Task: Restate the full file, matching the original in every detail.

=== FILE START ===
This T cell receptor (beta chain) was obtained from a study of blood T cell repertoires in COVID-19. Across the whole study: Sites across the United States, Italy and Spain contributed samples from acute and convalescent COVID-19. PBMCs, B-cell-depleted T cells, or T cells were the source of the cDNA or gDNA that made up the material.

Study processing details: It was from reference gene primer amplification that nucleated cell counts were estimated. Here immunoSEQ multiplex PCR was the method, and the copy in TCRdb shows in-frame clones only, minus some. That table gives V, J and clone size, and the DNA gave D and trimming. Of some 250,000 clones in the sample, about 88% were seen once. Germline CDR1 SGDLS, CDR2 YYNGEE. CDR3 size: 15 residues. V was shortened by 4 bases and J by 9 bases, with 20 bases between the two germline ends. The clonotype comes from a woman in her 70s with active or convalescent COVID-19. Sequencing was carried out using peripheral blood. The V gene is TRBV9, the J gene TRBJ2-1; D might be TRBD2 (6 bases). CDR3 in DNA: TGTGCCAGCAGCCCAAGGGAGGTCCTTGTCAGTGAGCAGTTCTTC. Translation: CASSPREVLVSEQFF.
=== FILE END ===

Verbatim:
This T cell receptor (beta chain) was obtained from a study of blood T cell repertoires in COVID-19. Across the whole study: Sites across the United States, Italy and Spain contributed samples from acute and convalescent COVID-19. PBMCs, B-cell-depleted T cells, or T cells were the source of the cDNA or gDNA that made up the material.

Study processing details: It was from reference gene primer amplification that nucleated cell counts were estimated. Here immunoSEQ multiplex PCR was the method, and the copy in TCRdb shows in-frame clones only, minus some. That table gives V, J and clone size, and the DNA gave D and trimming. Of some 250,000 clones in the sample, about 88% were seen once. Germline CDR1 SGDLS, CDR2 YYNGEE. CDR3 size: 15 residues. V was shortened by 4 bases and J by 9 bases, with 20 bases between the two germline ends. The clonotype comes from a woman in her 70s with active or convalescent COVID-19. Sequencing was carried out using peripheral blood. The V gene is TRBV9, the J gene TRBJ2-1; D might be TRBD2 (6 bases). CDR3 in DNA: TGTGCCAGCAGCCCAAGGGAGGTCCTTGTCAGTGAGCAGTTCTTC. Translation: CASSPREVLVSEQFF.